Healthcare Reform and Economic Implications Essay
Excerpt from Essay :
For example, prior to 2007, there were approximately 1 million confirmed cases of hospital-acquired ("nosocomial") infections in American hospitals and other healthcare institutions (clinics, nursing homes, etc.), resulting in the premature and preventable deaths of nearly 100,000 patients who would otherwise have survived the illnesses or surgeries for which they originally received treatment in those institutions (Reid, 2009).
Approaches to Reducing Healthcare Costs
Because the problem of treating those nosocomial infections alone was the source of an estimated $1 - $2 billion, the Centers for Medicare and Medicaid (CMS) terminated reimbursement for several kinds of urinary tract infections in healthcare institutions in 2007, to force healthcare providers to take the
necessary steps to prevent those infections (Reid, 2007). Another important component to fighting healthcare costs are the oversight mechanisms, such as the Health and Human Services Inspector General's Audit Services and Medicare's recently enacted Recovery Audit Contractor (RAC) program. In between 2005 and 2008 alone, the RAC succeeded in recovering almost $1 billion in improper and overpayments to healthcare providers by encouraging and rewarding individuals to report any knowledge or suspicions in that regard (Reid, 200).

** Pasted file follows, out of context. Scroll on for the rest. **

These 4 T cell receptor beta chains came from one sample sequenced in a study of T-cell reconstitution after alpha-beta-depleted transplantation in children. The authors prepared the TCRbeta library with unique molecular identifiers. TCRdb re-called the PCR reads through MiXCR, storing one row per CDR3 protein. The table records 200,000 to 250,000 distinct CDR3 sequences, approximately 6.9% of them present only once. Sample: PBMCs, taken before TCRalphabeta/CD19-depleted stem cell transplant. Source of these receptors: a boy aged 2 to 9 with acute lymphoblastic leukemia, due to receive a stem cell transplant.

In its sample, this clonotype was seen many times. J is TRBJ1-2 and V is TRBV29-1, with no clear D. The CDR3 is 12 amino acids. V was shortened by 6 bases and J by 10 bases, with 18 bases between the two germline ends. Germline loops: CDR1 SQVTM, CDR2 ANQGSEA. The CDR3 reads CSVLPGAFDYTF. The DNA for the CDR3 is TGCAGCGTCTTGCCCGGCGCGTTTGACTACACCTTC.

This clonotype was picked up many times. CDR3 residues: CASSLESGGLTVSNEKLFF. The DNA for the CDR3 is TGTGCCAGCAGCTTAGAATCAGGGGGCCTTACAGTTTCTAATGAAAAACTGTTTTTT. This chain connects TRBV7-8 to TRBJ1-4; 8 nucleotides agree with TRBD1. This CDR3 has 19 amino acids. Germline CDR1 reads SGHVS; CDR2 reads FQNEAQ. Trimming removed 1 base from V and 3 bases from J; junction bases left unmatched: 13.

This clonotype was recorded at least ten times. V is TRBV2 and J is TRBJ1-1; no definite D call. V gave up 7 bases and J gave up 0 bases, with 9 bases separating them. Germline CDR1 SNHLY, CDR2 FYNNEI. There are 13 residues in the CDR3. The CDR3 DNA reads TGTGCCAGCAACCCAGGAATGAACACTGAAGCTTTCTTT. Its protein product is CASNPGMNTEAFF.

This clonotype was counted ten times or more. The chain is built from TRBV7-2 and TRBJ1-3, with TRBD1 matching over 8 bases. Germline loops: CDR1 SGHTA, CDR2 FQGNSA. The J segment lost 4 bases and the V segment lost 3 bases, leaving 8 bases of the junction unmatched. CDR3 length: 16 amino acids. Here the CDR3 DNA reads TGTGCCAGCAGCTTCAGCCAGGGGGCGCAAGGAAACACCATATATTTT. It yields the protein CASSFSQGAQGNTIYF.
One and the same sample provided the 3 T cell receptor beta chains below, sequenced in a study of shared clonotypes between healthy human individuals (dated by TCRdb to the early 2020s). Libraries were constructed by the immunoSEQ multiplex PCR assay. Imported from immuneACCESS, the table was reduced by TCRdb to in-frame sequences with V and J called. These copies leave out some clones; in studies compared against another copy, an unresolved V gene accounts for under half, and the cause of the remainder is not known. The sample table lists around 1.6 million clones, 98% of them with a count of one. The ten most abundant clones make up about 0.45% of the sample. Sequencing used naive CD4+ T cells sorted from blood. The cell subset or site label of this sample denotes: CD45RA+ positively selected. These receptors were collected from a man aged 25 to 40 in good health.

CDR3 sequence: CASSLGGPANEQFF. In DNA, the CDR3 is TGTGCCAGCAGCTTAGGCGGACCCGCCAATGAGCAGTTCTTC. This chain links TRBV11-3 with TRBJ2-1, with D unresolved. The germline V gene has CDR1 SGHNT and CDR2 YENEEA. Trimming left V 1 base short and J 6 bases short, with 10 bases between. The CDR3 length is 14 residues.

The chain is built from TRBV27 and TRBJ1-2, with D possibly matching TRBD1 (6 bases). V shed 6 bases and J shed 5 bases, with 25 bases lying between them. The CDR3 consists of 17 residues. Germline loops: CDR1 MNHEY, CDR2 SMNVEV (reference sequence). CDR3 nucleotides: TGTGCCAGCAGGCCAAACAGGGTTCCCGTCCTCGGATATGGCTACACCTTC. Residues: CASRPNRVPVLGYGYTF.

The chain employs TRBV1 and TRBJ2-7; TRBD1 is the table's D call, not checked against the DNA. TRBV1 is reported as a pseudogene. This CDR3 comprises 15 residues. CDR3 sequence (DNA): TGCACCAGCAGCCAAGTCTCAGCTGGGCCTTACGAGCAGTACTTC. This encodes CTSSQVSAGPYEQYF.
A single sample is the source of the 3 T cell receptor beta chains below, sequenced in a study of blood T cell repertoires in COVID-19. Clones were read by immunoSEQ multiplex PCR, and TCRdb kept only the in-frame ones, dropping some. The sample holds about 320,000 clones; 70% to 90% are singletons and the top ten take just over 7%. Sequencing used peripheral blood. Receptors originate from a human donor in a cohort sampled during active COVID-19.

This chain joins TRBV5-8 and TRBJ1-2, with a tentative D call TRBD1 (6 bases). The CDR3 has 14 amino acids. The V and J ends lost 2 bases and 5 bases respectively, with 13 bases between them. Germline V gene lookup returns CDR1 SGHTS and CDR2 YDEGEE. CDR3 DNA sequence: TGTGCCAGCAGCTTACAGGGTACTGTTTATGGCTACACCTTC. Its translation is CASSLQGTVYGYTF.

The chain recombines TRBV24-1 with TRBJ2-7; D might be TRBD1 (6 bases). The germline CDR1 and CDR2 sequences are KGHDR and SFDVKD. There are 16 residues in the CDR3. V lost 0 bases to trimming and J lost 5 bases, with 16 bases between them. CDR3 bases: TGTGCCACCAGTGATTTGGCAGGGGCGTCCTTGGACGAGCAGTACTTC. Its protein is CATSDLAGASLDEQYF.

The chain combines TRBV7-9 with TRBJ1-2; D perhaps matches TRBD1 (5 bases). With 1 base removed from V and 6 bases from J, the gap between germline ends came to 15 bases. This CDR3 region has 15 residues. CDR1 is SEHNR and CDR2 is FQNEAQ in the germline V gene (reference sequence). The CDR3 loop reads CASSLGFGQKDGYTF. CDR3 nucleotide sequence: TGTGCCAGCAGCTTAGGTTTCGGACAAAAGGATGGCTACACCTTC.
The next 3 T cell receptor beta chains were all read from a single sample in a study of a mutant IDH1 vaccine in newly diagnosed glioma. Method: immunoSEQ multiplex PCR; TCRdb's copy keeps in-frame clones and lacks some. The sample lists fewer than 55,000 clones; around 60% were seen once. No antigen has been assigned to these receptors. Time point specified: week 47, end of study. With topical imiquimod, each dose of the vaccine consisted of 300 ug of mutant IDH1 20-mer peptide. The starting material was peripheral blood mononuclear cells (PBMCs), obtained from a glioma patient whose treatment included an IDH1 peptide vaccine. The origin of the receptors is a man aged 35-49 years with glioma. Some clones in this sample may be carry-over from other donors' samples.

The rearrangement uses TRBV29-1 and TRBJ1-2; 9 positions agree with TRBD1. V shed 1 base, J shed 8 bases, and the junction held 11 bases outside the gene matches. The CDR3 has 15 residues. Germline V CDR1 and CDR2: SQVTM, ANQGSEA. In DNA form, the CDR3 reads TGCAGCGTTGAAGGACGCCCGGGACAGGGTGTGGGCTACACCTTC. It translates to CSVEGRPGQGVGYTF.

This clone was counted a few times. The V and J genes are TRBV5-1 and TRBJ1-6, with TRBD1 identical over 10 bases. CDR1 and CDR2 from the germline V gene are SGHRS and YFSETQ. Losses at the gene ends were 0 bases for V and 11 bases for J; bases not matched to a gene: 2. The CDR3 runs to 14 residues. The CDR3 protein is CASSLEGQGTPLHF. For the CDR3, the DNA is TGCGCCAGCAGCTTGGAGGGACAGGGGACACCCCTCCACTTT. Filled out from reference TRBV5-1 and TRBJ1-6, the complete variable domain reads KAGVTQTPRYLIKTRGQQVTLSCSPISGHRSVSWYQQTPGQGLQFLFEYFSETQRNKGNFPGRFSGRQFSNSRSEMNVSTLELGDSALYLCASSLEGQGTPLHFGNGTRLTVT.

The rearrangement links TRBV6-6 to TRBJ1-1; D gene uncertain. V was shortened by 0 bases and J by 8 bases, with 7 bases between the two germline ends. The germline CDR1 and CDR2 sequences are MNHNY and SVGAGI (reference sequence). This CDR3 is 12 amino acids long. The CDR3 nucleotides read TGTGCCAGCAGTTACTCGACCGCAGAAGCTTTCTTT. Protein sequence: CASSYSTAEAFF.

Ultimately, effective healthcare reform will require a broad approach in which resolving all of the inherent systemic problems within the largest government reimbursement programs is a necessary but insufficient component in and of itself (Kennedy, 2006; Reid, 2009).
Kennedy, E. (2006). America: Back on…
Sources Used in Documents:
Kennedy, E. (2006). America: Back on Track. Viking: New York.
Reid, T. (2009). The Healing of America: A Global Quest for Better, Cheaper, and Fairer Health Care. New York: Penguin Group.
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